Oobleck Science: Solid or Liquid? Activity

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Updated on Apr 11, 2016

Did you know that matter is malleable? From icing snow to help it melt to boiling an egg, people change matter every day without even realizing it. When matter undergoes a chemical change, it can’t be changed back to its original condition. You see this transformation happen with rusted metal, burnt wood, and spoiled food.

Chemical reactions also happen when something is broken down or apart, and new matter takes its place. Examples of this include a candle that’s lit and a melting glacier.

Oobleck is a substance that’s somewhere between a liquid and a solid. It pours like a liquid but acts like a solid when you squeeze it. Follow the recipe to make this amazing oobleck and kick-start a fascinating conversation (or unit) about changing states of matter.

What You Need:

  • Newspaper
  • Bowl
  • Cornstarch (1 cup)
  • Water
  • Recyclable plastic tub
  • Food coloring (optional)
  • Old clothes or smock (optional)

What You Do:

  1. Lay the newspaper down to cover your work surface.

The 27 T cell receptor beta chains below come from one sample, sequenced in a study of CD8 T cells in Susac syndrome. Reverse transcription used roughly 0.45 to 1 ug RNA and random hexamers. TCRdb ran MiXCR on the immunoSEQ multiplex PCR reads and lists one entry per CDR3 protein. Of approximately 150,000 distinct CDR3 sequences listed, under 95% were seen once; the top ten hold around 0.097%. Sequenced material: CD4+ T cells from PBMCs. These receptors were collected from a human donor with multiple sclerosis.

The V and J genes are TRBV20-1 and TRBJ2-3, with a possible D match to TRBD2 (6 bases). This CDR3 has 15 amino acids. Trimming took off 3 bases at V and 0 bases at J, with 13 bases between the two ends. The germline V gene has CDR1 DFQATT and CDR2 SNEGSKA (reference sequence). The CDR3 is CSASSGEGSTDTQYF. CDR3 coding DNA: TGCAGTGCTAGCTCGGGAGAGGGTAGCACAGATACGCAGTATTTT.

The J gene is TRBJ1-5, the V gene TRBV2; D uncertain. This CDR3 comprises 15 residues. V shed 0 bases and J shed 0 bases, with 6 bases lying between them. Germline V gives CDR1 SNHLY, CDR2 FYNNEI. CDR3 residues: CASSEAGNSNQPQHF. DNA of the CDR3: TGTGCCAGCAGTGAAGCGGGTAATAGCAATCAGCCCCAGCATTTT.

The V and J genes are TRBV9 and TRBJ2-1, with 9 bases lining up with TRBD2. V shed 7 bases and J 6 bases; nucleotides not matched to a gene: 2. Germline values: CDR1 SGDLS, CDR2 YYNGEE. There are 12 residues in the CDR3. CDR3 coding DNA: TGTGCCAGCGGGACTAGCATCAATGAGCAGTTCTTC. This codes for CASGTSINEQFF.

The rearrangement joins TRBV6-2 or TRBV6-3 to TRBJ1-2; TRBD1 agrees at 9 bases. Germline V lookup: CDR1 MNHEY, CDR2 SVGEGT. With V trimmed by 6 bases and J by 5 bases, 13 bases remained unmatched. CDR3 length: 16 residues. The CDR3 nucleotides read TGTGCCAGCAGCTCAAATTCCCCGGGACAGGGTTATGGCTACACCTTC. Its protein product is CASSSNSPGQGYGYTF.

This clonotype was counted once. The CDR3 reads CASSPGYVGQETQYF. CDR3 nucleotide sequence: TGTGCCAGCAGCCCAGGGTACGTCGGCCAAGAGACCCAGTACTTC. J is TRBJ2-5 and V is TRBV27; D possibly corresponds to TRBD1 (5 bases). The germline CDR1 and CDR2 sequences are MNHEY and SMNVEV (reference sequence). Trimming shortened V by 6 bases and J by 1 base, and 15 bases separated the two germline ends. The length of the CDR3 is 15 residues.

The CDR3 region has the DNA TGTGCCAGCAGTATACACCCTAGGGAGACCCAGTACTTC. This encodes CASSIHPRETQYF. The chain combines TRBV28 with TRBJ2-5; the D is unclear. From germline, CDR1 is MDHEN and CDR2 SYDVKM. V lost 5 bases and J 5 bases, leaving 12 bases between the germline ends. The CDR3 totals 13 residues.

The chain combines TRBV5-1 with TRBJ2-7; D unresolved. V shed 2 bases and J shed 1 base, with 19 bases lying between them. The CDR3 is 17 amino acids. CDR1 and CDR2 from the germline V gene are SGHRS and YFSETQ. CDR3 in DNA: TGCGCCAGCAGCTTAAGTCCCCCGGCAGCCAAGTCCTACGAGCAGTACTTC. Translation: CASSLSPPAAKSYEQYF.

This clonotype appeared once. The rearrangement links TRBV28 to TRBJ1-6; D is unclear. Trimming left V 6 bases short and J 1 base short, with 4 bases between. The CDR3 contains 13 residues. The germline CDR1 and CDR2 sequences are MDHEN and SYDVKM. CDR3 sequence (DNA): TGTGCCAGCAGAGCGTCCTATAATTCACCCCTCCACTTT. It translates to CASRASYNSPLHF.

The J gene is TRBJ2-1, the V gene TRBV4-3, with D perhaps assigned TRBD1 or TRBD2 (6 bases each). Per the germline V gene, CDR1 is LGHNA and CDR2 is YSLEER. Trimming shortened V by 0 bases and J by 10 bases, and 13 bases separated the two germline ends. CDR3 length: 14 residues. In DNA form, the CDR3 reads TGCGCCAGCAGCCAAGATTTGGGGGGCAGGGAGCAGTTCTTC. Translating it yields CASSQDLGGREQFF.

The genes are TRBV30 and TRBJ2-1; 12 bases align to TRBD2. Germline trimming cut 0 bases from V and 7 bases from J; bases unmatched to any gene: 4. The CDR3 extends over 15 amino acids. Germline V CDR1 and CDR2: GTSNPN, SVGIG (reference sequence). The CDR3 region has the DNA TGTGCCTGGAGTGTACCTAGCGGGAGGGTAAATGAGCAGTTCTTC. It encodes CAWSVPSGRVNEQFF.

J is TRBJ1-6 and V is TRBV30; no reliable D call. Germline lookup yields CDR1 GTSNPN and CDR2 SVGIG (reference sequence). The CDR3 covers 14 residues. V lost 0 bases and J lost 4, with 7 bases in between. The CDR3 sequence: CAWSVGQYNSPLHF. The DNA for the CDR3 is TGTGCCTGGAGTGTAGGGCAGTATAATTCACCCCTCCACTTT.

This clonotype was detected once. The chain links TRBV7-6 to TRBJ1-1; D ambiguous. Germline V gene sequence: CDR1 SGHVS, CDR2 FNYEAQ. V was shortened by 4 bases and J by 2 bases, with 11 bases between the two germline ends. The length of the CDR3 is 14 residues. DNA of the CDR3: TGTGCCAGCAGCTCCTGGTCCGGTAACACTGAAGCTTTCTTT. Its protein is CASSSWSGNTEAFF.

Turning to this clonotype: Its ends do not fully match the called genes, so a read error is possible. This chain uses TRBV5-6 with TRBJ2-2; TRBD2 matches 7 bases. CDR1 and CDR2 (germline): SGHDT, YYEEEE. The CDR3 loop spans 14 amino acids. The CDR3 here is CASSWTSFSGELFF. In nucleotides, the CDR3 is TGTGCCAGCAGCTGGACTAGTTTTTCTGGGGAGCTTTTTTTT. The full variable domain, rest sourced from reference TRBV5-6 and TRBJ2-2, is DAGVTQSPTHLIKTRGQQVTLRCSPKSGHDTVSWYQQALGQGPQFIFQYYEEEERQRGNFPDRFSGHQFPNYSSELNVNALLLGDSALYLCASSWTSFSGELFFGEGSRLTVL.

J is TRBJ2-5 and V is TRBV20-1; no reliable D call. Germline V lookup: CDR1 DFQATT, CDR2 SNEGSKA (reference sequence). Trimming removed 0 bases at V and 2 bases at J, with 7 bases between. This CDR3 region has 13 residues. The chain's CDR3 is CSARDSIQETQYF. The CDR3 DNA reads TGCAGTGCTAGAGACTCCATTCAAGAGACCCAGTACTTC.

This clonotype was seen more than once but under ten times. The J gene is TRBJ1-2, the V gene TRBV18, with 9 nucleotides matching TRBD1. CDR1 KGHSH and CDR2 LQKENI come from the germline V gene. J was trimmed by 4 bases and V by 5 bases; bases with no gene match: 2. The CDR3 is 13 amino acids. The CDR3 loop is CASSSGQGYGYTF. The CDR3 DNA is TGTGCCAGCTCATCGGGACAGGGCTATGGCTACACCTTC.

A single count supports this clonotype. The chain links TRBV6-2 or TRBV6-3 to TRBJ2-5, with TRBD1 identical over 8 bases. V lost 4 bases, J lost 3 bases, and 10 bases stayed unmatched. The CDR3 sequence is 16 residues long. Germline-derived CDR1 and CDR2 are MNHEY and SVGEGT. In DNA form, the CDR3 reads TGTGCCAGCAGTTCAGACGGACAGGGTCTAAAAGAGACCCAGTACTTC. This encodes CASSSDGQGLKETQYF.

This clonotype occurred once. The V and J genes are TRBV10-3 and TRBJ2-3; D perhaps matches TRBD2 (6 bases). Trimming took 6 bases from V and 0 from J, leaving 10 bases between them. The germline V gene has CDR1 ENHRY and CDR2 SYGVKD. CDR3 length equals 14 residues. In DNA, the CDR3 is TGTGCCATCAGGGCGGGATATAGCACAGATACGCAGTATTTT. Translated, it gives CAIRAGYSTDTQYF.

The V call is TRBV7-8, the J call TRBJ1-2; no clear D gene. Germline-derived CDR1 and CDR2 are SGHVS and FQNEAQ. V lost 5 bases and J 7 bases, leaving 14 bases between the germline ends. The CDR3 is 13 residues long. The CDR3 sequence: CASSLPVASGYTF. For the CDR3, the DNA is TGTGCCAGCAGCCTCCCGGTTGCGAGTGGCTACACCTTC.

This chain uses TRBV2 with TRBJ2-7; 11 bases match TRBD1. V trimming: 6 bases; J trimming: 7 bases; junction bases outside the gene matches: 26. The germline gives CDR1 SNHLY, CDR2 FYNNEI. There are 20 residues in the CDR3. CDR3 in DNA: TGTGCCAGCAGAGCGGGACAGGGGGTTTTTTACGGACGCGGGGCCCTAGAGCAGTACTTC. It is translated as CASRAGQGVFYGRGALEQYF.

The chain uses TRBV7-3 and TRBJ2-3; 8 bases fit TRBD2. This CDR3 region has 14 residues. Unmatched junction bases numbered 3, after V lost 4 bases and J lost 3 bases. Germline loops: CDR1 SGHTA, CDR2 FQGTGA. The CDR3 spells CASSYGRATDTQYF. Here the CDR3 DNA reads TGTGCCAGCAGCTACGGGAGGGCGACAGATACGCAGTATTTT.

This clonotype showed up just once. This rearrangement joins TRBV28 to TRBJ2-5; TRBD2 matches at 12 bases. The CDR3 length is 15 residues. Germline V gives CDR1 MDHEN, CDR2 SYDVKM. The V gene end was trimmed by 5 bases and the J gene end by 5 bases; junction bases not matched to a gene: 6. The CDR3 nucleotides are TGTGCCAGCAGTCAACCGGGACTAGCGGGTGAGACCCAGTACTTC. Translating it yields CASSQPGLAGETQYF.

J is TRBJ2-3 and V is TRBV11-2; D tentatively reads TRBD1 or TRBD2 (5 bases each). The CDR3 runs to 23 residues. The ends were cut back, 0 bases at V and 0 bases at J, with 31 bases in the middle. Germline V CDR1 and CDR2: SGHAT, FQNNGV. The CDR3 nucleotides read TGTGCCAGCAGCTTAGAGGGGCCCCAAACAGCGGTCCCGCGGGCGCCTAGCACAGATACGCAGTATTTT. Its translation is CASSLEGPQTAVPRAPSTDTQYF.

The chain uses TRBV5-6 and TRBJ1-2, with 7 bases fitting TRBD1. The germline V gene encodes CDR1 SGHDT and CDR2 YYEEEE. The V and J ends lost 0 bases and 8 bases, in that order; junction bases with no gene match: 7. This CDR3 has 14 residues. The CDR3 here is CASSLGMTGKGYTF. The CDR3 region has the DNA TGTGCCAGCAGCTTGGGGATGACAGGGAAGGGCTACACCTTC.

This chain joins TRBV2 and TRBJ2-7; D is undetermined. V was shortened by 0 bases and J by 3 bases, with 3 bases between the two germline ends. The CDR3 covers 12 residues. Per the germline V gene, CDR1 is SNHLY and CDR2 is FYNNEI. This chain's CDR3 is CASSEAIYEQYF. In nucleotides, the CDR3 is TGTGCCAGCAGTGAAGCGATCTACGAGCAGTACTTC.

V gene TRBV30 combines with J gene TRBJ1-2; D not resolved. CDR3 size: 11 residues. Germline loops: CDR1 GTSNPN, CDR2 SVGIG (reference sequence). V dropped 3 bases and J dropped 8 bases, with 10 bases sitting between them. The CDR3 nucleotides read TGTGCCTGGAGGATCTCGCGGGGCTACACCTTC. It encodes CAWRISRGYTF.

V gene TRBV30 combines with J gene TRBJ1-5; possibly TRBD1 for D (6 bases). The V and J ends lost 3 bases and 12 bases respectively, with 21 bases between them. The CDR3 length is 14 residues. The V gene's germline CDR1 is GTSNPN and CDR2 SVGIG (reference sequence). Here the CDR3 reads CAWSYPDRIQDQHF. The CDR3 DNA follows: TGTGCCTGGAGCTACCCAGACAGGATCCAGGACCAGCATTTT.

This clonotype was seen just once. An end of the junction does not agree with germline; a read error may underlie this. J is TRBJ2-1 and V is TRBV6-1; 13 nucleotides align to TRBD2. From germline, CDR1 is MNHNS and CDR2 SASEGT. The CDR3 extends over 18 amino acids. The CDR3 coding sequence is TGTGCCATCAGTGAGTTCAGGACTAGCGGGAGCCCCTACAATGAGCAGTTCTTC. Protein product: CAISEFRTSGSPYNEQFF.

2. Have your child pour 1 cup of cornstarch into the bowl.
  3. Help him add in water slowly, until the mixture is thick (about the consistency of syrup).
  4. Stir a couple of drops of food coloring into the mixture, if your kid wants it to be a certain color.
  5. Encourage him to squeeze the oobleck between his fingers, asking him questions about the experience. Some great examples include: Can you shape the oobleck into a ball? What happens when you squeeze it in your fingers?
  6. Have your child pour the mixture into the plastic tub. What happens?
  7. With your child, experiment with the oobleck. Have him make it into a ball and throw it into the air. Encourage him to leave it out in the sun. Tell him to try to bounce the oobleck. After each experiment, discuss what’s happened with your kid.
Alicia Danyali, BS Elementary Education, taught primary-level students for four years at the International School of Amsterdam, The Netherlands. The last four years of her teaching career, she taught at the Washington International School in Washington, D.C. She recently completed writing a series of children's picture books and is a mother of one young son.

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